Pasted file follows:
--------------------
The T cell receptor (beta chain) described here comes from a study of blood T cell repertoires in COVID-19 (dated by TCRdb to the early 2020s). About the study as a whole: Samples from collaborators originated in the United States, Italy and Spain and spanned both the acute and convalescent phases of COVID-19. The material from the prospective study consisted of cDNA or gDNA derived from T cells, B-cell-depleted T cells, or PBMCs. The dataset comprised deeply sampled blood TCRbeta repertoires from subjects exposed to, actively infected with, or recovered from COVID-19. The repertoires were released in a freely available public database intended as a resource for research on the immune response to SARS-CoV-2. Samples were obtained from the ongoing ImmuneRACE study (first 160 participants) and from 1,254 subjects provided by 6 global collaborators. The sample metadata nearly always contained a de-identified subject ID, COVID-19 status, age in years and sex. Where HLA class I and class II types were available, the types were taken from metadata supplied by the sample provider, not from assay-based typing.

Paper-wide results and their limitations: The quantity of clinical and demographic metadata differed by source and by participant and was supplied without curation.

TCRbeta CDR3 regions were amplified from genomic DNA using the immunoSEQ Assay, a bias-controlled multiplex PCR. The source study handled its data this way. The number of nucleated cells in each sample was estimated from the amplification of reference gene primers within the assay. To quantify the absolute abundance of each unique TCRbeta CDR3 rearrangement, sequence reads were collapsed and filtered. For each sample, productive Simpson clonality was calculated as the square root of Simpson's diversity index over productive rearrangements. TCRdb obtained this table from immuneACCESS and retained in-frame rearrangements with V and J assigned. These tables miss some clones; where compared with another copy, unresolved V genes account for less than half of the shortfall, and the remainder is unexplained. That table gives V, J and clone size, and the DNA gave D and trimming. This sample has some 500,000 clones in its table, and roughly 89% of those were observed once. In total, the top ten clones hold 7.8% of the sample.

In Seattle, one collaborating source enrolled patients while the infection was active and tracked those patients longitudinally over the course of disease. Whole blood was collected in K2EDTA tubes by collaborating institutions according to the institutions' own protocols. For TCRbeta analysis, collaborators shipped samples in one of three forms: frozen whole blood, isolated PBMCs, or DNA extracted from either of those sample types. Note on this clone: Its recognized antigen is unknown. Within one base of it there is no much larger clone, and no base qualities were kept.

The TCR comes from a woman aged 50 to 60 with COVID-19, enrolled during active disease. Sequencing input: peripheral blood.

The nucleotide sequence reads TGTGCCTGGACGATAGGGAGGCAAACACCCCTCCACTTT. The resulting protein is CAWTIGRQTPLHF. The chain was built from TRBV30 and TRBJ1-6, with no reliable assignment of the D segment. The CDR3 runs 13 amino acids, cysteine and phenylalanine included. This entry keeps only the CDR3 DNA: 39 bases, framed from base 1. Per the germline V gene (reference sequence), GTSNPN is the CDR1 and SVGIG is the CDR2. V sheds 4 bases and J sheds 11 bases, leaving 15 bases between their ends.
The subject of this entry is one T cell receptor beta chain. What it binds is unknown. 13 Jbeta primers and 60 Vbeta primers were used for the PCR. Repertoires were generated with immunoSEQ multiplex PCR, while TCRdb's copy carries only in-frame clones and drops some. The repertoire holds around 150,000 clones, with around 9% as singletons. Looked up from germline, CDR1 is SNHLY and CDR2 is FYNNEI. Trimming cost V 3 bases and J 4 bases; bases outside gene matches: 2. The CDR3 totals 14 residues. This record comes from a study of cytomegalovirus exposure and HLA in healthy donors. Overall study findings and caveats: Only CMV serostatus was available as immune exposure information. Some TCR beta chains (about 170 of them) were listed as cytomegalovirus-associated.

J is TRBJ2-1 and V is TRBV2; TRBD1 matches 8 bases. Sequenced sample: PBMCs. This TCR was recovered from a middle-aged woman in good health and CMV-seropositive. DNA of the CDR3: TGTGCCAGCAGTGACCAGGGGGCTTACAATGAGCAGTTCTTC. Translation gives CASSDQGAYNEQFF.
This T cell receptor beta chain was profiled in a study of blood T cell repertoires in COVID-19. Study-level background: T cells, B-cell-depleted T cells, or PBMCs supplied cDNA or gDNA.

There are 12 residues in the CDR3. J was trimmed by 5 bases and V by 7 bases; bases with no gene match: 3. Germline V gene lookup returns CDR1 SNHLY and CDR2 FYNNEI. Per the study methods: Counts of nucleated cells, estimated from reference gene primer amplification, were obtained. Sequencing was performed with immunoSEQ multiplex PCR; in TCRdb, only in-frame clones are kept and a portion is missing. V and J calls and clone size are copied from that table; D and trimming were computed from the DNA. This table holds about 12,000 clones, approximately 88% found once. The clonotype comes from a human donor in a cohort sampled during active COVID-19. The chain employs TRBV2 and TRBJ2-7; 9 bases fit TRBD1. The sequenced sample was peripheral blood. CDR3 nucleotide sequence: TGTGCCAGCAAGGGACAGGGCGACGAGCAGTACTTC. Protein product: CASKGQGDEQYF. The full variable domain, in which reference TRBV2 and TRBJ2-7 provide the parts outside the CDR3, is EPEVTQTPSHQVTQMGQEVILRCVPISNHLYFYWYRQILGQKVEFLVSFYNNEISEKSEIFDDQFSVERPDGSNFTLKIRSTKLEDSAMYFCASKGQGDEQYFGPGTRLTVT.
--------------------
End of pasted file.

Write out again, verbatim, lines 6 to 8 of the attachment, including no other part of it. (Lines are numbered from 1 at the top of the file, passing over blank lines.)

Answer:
The nucleotide sequence reads TGTGCCTGGACGATAGGGAGGCAAACACCCCTCCACTTT. The resulting protein is CAWTIGRQTPLHF. The chain was built from TRBV30 and TRBJ1-6, with no reliable assignment of the D segment. The CDR3 runs 13 amino acids, cysteine and phenylalanine included. This entry keeps only the CDR3 DNA: 39 bases, framed from base 1. Per the germline V gene (reference sequence), GTSNPN is the CDR1 and SVGIG is the CDR2. V sheds 4 bases and J sheds 11 bases, leaving 15 bases between their ends.
The subject of this entry is one T cell receptor beta chain. What it binds is unknown. 13 Jbeta primers and 60 Vbeta primers were used for the PCR. Repertoires were generated with immunoSEQ multiplex PCR, while TCRdb's copy carries only in-frame clones and drops some. The repertoire holds around 150,000 clones, with around 9% as singletons. Looked up from germline, CDR1 is SNHLY and CDR2 is FYNNEI. Trimming cost V 3 bases and J 4 bases; bases outside gene matches: 2. The CDR3 totals 14 residues. This record comes from a study of cytomegalovirus exposure and HLA in healthy donors. Overall study findings and caveats: Only CMV serostatus was available as immune exposure information. Some TCR beta chains (about 170 of them) were listed as cytomegalovirus-associated.

J is TRBJ2-1 and V is TRBV2; TRBD1 matches 8 bases. Sequenced sample: PBMCs. This TCR was recovered from a middle-aged woman in good health and CMV-seropositive. DNA of the CDR3: TGTGCCAGCAGTGACCAGGGGGCTTACAATGAGCAGTTCTTC. Translation gives CASSDQGAYNEQFF.